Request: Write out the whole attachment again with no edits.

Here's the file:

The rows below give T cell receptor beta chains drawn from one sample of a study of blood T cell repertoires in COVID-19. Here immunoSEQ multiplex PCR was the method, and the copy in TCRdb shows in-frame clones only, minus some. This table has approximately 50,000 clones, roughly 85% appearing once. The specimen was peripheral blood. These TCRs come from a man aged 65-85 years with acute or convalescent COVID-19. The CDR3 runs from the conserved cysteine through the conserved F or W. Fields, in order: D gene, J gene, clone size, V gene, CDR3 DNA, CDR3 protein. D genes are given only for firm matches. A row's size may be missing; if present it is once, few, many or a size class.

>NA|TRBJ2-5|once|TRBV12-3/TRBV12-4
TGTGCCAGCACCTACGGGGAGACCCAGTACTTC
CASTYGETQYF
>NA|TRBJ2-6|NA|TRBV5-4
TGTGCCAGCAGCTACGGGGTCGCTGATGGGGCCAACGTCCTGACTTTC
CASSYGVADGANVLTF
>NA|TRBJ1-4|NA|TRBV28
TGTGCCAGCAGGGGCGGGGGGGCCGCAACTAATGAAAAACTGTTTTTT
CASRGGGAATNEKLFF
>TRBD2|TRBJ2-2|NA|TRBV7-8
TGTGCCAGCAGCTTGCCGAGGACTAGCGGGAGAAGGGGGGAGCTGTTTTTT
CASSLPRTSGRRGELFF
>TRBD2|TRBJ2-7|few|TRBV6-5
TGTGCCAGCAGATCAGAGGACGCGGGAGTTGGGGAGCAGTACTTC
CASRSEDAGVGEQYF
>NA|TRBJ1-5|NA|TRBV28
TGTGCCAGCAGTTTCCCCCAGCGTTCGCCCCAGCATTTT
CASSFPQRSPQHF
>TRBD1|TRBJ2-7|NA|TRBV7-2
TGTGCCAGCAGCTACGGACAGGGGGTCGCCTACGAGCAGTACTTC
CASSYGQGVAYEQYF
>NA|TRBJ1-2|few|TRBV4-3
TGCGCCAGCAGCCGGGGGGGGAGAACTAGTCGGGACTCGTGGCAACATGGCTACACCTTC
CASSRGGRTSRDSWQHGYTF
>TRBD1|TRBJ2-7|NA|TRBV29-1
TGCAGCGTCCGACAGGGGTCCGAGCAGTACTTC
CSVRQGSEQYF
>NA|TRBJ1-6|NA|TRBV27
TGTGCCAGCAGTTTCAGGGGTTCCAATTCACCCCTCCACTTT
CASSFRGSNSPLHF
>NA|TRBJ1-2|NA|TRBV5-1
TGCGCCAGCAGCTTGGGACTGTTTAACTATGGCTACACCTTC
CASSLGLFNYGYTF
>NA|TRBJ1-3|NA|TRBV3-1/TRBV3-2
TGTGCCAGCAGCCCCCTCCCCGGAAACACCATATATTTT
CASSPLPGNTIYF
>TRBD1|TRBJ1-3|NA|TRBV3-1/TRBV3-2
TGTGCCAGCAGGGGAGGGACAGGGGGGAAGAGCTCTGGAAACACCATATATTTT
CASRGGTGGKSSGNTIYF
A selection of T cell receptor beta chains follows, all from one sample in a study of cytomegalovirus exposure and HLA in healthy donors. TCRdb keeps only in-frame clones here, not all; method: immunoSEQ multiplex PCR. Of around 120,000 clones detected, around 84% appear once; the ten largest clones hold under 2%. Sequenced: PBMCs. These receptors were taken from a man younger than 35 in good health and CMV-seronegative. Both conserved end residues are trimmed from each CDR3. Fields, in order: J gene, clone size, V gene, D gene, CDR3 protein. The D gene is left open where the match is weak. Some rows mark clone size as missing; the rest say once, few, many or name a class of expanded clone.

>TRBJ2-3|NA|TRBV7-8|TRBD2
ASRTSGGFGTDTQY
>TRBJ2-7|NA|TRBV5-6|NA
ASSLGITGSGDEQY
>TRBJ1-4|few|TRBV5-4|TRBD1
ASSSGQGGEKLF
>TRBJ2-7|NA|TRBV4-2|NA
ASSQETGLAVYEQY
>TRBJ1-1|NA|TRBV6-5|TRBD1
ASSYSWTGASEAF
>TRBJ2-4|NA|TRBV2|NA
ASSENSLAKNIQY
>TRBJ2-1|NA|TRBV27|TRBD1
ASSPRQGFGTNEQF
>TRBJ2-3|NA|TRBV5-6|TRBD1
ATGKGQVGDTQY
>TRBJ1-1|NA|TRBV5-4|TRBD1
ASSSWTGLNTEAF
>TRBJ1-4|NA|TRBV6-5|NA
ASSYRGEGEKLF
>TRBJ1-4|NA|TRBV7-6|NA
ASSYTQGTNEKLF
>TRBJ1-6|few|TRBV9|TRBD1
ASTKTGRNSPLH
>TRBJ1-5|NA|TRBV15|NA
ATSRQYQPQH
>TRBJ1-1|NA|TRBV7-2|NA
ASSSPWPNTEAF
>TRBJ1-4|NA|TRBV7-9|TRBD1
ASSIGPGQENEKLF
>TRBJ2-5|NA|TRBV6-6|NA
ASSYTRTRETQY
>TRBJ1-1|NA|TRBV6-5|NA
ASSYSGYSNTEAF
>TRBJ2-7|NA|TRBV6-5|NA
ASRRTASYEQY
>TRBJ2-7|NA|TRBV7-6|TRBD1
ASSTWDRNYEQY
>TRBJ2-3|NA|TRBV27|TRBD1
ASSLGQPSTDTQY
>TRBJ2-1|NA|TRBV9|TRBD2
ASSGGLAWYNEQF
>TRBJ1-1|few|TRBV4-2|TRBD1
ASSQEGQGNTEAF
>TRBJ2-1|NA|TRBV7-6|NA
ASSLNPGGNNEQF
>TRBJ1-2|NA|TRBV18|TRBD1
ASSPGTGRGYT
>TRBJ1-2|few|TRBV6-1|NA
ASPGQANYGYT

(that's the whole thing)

The rows below give T cell receptor beta chains drawn from one sample of a study of blood T cell repertoires in COVID-19. Here immunoSEQ multiplex PCR was the method, and the copy in TCRdb shows in-frame clones only, minus some. This table has approximately 50,000 clones, roughly 85% appearing once. The specimen was peripheral blood. These TCRs come from a man aged 65-85 years with acute or convalescent COVID-19. The CDR3 runs from the conserved cysteine through the conserved F or W. Fields, in order: D gene, J gene, clone size, V gene, CDR3 DNA, CDR3 protein. D genes are given only for firm matches. A row's size may be missing; if present it is once, few, many or a size class.

>NA|TRBJ2-5|once|TRBV12-3/TRBV12-4
TGTGCCAGCACCTACGGGGAGACCCAGTACTTC
CASTYGETQYF
>NA|TRBJ2-6|NA|TRBV5-4
TGTGCCAGCAGCTACGGGGTCGCTGATGGGGCCAACGTCCTGACTTTC
CASSYGVADGANVLTF
>NA|TRBJ1-4|NA|TRBV28
TGTGCCAGCAGGGGCGGGGGGGCCGCAACTAATGAAAAACTGTTTTTT
CASRGGGAATNEKLFF
>TRBD2|TRBJ2-2|NA|TRBV7-8
TGTGCCAGCAGCTTGCCGAGGACTAGCGGGAGAAGGGGGGAGCTGTTTTTT
CASSLPRTSGRRGELFF
>TRBD2|TRBJ2-7|few|TRBV6-5
TGTGCCAGCAGATCAGAGGACGCGGGAGTTGGGGAGCAGTACTTC
CASRSEDAGVGEQYF
>NA|TRBJ1-5|NA|TRBV28
TGTGCCAGCAGTTTCCCCCAGCGTTCGCCCCAGCATTTT
CASSFPQRSPQHF
>TRBD1|TRBJ2-7|NA|TRBV7-2
TGTGCCAGCAGCTACGGACAGGGGGTCGCCTACGAGCAGTACTTC
CASSYGQGVAYEQYF
>NA|TRBJ1-2|few|TRBV4-3
TGCGCCAGCAGCCGGGGGGGGAGAACTAGTCGGGACTCGTGGCAACATGGCTACACCTTC
CASSRGGRTSRDSWQHGYTF
>TRBD1|TRBJ2-7|NA|TRBV29-1
TGCAGCGTCCGACAGGGGTCCGAGCAGTACTTC
CSVRQGSEQYF
>NA|TRBJ1-6|NA|TRBV27
TGTGCCAGCAGTTTCAGGGGTTCCAATTCACCCCTCCACTTT
CASSFRGSNSPLHF
>NA|TRBJ1-2|NA|TRBV5-1
TGCGCCAGCAGCTTGGGACTGTTTAACTATGGCTACACCTTC
CASSLGLFNYGYTF
>NA|TRBJ1-3|NA|TRBV3-1/TRBV3-2
TGTGCCAGCAGCCCCCTCCCCGGAAACACCATATATTTT
CASSPLPGNTIYF
>TRBD1|TRBJ1-3|NA|TRBV3-1/TRBV3-2
TGTGCCAGCAGGGGAGGGACAGGGGGGAAGAGCTCTGGAAACACCATATATTTT
CASRGGTGGKSSGNTIYF
A selection of T cell receptor beta chains follows, all from one sample in a study of cytomegalovirus exposure and HLA in healthy donors. TCRdb keeps only in-frame clones here, not all; method: immunoSEQ multiplex PCR. Of around 120,000 clones detected, around 84% appear once; the ten largest clones hold under 2%. Sequenced: PBMCs. These receptors were taken from a man younger than 35 in good health and CMV-seronegative. Both conserved end residues are trimmed from each CDR3. Fields, in order: J gene, clone size, V gene, D gene, CDR3 protein. The D gene is left open where the match is weak. Some rows mark clone size as missing; the rest say once, few, many or name a class of expanded clone.

>TRBJ2-3|NA|TRBV7-8|TRBD2
ASRTSGGFGTDTQY
>TRBJ2-7|NA|TRBV5-6|NA
ASSLGITGSGDEQY
>TRBJ1-4|few|TRBV5-4|TRBD1
ASSSGQGGEKLF
>TRBJ2-7|NA|TRBV4-2|NA
ASSQETGLAVYEQY
>TRBJ1-1|NA|TRBV6-5|TRBD1
ASSYSWTGASEAF
>TRBJ2-4|NA|TRBV2|NA
ASSENSLAKNIQY
>TRBJ2-1|NA|TRBV27|TRBD1
ASSPRQGFGTNEQF
>TRBJ2-3|NA|TRBV5-6|TRBD1
ATGKGQVGDTQY
>TRBJ1-1|NA|TRBV5-4|TRBD1
ASSSWTGLNTEAF
>TRBJ1-4|NA|TRBV6-5|NA
ASSYRGEGEKLF
>TRBJ1-4|NA|TRBV7-6|NA
ASSYTQGTNEKLF
>TRBJ1-6|few|TRBV9|TRBD1
ASTKTGRNSPLH
>TRBJ1-5|NA|TRBV15|NA
ATSRQYQPQH
>TRBJ1-1|NA|TRBV7-2|NA
ASSSPWPNTEAF
>TRBJ1-4|NA|TRBV7-9|TRBD1
ASSIGPGQENEKLF
>TRBJ2-5|NA|TRBV6-6|NA
ASSYTRTRETQY
>TRBJ1-1|NA|TRBV6-5|NA
ASSYSGYSNTEAF
>TRBJ2-7|NA|TRBV6-5|NA
ASRRTASYEQY
>TRBJ2-7|NA|TRBV7-6|TRBD1
ASSTWDRNYEQY
>TRBJ2-3|NA|TRBV27|TRBD1
ASSLGQPSTDTQY
>TRBJ2-1|NA|TRBV9|TRBD2
ASSGGLAWYNEQF
>TRBJ1-1|few|TRBV4-2|TRBD1
ASSQEGQGNTEAF
>TRBJ2-1|NA|TRBV7-6|NA
ASSLNPGGNNEQF
>TRBJ1-2|NA|TRBV18|TRBD1
ASSPGTGRGYT
>TRBJ1-2|few|TRBV6-1|NA
ASPGQANYGYT